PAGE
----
“But we do that!” Conor said emphatically. “That’s definitely part of it.”
OK, so maybe this is the career for me! Unfortunately, Jonathan Alpert had more sobering words.
“People often romanticize a certain type of job because they aren’t fully aware of all that’s involved,” he said. “I’ve had plenty of clients enter certain professions over the years based not on reality, but on how it might be portrayed on TV.”
Alpert cautioned that anyone who’s serious about changing careers should do their research.
“It’s important to talk to a cross section of people in the desired career before pursuing it. Get a clear view of what the day-to-day entails.”
In preparation for my stint working in the tasting room at Unionville, I studied the wine list, trying to learn the difference between the vineyard’s five different chardonnays and memorizing the descriptions of the 2019 Cool Foxy Lady, an ice wine-style dessert wine, and the Fields of Fire Blush, which was described as “summer in a glass.” Tiffany Baldino, the tasting room manager, had assured me that I wouldn’t be thrown into the fire. “We won’t have you pour yet,” she told me. Instead, I would be shadowing other employees the same way any new hire would.
When I arrived for work, we had a pre-shift meeting. “This is part of the job,” Tiffany said, handing me a glass with a splash of the Cool Foxy Lady, which wasn’t as overly sweet as most dessert wines I've tried. I finished my sip and readied myself for the influx of guests.
As the crowds started to flow in, I hung out next to each of the regular workers, listening to their spiel on the different wines, running for and opening bottles and constantly polishing glasses as they came out of the sanitizer.
The first thing that struck me was how each of them had their own distinct way of talking about the wines. They were all knowledgeable and yet they were all people who simply loved wine. One was a schoolteacher who did this on the weekend as a way to get some adult time after being with kids all day, while another had simply answered a call for employees in the winery’s email blast. It made me feel like pouring and talking about wine was not some lofty thing that other people did, it was something that I could potentially do — with a little more practice and knowledge.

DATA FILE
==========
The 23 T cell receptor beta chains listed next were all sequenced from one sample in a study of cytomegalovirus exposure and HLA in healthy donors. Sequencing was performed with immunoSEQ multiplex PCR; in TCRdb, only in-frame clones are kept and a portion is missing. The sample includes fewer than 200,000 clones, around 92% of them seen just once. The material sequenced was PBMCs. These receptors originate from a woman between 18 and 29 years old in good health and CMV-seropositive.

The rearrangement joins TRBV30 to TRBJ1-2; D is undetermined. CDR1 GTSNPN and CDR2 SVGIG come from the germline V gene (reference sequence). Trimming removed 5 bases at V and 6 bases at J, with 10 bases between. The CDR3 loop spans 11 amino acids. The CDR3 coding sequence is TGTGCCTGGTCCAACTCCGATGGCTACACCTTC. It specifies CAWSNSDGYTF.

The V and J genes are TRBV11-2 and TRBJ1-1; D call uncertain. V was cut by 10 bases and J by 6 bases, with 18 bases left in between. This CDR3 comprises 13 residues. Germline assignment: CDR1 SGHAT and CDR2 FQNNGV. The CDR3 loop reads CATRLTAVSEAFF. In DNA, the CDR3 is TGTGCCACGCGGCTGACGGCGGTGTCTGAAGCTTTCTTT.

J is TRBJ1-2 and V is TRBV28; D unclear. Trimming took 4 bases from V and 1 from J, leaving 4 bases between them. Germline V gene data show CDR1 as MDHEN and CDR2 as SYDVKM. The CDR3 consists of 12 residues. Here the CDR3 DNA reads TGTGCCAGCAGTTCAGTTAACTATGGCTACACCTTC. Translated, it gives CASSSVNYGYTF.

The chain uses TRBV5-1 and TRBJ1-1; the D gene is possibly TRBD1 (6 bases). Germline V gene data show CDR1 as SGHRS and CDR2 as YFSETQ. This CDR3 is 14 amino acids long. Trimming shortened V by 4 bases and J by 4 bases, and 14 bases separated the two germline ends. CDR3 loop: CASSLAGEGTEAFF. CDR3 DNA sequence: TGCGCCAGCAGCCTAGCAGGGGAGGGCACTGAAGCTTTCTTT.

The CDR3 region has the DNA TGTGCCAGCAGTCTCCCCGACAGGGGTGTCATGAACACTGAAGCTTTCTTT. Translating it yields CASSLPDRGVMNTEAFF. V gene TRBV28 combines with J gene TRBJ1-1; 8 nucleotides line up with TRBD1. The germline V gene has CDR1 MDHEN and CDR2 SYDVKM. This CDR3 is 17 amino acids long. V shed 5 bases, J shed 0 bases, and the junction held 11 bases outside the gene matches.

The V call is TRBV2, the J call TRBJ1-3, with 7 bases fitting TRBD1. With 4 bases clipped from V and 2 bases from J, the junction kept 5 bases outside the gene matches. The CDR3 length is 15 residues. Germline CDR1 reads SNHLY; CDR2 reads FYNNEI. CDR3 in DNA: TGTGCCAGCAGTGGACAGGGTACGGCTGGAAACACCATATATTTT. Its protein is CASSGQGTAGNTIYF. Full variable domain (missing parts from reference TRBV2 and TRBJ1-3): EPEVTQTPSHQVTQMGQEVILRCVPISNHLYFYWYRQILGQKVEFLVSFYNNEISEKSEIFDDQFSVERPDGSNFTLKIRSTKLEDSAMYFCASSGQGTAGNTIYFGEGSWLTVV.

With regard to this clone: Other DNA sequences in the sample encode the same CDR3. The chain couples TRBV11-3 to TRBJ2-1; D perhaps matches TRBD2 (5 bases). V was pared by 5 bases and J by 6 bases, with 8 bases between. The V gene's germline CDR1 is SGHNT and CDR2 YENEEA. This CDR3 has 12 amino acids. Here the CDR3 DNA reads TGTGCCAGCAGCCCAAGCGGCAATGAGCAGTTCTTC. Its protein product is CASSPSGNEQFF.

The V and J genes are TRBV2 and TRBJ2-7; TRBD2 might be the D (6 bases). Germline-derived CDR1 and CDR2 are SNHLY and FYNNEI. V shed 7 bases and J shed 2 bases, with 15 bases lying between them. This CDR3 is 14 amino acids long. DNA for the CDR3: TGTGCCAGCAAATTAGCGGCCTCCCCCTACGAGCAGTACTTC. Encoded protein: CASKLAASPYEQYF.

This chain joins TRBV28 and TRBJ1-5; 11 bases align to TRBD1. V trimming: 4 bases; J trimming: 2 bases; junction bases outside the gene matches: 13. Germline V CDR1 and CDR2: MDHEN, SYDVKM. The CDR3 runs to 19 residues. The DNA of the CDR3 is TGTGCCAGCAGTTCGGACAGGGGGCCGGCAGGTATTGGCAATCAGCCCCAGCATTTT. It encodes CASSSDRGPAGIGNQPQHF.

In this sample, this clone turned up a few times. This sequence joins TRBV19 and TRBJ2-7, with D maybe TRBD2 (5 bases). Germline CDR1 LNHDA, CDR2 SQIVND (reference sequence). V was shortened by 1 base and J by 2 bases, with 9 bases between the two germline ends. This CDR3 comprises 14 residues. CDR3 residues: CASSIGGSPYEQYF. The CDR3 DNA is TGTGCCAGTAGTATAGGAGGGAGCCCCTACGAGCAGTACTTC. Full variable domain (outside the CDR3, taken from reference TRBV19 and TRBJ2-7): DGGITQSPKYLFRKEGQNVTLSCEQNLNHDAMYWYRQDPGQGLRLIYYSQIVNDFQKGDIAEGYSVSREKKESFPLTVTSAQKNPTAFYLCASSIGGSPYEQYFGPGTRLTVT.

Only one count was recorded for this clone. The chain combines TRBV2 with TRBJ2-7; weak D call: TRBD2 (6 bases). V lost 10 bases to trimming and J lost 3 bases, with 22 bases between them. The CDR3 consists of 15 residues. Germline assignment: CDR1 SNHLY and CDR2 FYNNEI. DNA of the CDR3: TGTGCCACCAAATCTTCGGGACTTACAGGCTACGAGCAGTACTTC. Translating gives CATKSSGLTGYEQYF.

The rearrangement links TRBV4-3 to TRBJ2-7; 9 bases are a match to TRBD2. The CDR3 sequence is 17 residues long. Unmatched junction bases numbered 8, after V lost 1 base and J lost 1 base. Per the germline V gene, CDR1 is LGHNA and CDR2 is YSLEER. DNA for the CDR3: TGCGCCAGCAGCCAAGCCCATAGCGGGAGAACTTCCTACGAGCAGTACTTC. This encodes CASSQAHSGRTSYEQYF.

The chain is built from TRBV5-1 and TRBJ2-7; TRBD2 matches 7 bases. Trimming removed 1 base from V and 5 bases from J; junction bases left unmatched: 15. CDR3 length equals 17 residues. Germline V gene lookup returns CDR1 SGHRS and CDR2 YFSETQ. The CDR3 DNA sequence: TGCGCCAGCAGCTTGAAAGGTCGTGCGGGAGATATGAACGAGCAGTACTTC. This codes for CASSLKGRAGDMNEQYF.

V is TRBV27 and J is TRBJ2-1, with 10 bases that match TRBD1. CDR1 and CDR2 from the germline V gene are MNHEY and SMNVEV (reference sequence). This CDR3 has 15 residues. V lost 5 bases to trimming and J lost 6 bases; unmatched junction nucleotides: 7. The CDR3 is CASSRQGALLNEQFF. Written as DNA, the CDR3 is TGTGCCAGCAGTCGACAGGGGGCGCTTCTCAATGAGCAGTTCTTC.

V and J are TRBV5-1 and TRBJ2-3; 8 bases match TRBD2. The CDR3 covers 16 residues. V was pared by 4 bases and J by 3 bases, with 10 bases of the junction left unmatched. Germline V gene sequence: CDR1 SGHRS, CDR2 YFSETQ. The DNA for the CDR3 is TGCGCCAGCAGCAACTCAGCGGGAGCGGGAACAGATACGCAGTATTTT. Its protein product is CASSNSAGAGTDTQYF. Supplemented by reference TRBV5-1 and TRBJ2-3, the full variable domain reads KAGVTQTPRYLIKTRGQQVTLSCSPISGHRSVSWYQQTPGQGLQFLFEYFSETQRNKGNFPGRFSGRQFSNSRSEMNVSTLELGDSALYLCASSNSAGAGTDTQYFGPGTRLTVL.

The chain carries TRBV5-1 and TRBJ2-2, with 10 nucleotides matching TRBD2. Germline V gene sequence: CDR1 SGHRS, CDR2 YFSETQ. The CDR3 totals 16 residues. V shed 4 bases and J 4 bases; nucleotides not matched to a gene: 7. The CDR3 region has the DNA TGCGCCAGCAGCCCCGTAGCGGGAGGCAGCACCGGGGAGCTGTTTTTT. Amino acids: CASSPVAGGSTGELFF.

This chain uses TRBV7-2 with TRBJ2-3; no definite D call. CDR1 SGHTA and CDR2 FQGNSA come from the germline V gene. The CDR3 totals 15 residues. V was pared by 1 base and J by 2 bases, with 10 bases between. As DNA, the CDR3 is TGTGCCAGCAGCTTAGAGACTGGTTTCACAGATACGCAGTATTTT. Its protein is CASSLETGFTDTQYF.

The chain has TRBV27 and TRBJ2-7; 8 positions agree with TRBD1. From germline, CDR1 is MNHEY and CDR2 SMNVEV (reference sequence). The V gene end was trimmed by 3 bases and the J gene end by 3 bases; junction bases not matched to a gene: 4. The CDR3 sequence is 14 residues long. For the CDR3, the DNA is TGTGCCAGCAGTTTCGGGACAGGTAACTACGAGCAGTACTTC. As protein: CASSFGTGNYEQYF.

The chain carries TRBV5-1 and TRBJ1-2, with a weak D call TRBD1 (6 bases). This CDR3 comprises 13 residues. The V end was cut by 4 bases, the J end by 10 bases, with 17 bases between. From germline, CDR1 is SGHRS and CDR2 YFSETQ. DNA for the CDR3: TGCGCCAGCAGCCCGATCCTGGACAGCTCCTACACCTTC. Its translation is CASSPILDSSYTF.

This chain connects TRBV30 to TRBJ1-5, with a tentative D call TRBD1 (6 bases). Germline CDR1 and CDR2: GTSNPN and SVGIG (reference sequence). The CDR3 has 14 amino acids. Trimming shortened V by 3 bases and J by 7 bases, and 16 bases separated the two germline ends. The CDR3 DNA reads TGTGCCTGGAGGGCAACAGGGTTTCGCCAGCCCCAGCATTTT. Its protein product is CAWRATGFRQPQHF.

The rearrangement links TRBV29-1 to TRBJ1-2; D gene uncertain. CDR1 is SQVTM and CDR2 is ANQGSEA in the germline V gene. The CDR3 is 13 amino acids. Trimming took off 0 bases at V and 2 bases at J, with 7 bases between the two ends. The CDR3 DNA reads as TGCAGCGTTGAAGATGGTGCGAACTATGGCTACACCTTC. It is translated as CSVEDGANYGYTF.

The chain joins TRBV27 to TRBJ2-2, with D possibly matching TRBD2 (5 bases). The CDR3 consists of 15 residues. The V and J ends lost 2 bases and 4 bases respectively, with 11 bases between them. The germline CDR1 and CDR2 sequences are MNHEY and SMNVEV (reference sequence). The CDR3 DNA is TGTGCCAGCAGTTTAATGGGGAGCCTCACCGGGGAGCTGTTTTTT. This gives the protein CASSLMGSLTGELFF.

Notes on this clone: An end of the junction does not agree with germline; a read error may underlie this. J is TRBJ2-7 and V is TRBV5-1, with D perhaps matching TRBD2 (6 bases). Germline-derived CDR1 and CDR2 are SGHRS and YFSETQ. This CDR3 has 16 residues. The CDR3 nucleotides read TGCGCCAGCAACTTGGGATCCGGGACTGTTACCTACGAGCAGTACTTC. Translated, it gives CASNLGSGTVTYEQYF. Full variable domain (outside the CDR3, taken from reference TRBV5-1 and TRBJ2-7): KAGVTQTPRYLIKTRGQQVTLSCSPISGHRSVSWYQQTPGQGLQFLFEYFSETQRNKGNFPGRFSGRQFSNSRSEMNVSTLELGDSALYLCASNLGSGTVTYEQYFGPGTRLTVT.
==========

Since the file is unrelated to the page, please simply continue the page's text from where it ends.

By the end of my shift, Tiffany gave me the chance to taste the rest of the wines I’d been hearing about all day. On the other side of the bar, I got to be the customer again. And although it was a relief to have nothing to do but sip wine, I really started to think that this could be a great side hustle. I left that day with not just an appreciation for the wine but for the people at Unionville. From the winemaker to the tasting room employees, everyone working there had clearly figured out something that eludes many of us: When it comes to work, do something you love.
“People need to be smart and realistic about making a career change,” said Alpert. “With such a change usually comes both excitement and fear. Not only is it common to worry about things, such as insurance, paying bills and earning enough to save for retirement, but it’s also necessary. Do the math and come up with a smart plan. Come up with small steps to take along the way while staying focused and motivated by the end goal.”
While a career change (even during a pandemic!) is possible, in the end I realized that writing is the thing I love to do. When the ideas are flowing, words fill a page just like wine in a bottle.
Instead of switching careers, I could combat my Zoom fatigue by getting up and taking more breaks outside. Day trips to wineries (as a guest) would give me some much-needed R&R and maybe even some writing inspiration.
That’s not to say I wouldn’t love to work at a winery someday. But for me, the dream is getting to learn about all of the interesting things people are doing and telling their stories. (And celebrating hitting a deadline with an amazing bottle of rosé is not such a bad thing either.)